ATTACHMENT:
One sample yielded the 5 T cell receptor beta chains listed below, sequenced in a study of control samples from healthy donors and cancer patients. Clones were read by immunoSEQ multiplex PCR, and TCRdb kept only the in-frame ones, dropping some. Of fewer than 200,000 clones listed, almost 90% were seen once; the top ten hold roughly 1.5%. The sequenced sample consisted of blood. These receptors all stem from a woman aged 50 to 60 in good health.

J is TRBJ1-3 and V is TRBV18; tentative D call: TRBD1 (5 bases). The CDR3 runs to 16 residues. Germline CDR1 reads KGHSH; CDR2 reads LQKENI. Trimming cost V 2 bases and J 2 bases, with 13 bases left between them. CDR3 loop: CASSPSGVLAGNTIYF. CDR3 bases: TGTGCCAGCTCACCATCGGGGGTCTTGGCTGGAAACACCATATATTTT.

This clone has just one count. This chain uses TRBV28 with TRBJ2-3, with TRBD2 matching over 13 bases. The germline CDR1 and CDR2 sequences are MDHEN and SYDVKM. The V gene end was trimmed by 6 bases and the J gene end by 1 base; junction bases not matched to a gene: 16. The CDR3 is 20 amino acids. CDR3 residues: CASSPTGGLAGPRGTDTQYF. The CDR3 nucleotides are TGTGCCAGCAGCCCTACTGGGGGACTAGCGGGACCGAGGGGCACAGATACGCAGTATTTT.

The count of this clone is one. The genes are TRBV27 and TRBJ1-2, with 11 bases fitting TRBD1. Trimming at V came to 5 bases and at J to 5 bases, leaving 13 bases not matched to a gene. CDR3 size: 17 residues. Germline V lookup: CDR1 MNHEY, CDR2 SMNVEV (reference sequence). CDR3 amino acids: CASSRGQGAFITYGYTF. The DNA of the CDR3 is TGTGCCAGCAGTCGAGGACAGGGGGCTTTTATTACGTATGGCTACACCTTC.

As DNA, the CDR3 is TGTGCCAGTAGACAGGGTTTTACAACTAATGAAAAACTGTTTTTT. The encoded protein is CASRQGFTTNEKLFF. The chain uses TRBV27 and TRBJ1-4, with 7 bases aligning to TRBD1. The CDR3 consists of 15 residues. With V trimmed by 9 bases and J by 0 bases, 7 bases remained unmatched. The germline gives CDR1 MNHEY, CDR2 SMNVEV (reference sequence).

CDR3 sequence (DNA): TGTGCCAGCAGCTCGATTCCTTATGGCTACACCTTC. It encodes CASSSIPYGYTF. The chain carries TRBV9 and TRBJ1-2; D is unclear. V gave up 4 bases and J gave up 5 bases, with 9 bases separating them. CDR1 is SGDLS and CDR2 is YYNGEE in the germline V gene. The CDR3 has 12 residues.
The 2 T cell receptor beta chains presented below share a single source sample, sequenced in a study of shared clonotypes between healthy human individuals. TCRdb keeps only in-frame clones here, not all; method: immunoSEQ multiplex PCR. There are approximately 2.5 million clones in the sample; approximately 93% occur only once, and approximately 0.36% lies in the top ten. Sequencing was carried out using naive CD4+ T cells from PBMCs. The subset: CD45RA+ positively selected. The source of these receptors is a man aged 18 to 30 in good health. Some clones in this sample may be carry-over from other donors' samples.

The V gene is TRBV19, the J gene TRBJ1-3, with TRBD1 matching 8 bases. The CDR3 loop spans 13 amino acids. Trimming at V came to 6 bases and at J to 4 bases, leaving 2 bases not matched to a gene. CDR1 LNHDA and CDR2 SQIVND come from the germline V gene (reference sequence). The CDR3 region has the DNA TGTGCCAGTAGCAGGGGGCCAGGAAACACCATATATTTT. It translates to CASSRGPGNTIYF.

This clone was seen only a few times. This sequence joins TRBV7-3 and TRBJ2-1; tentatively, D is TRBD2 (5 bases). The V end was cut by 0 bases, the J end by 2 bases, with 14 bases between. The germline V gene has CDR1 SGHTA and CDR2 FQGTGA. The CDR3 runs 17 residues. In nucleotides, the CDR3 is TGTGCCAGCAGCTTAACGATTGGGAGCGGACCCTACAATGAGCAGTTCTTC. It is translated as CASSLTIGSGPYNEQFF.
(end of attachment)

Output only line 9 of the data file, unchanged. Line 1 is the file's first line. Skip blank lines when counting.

This clone was seen only a few times. This sequence joins TRBV7-3 and TRBJ2-1; tentatively, D is TRBD2 (5 bases). The V end was cut by 0 bases, the J end by 2 bases, with 14 bases between. The germline V gene has CDR1 SGHTA and CDR2 FQGTGA. The CDR3 runs 17 residues. In nucleotides, the CDR3 is TGTGCCAGCAGCTTAACGATTGGGAGCGGACCCTACAATGAGCAGTTCTTC. It is translated as CASSLTIGSGPYNEQFF.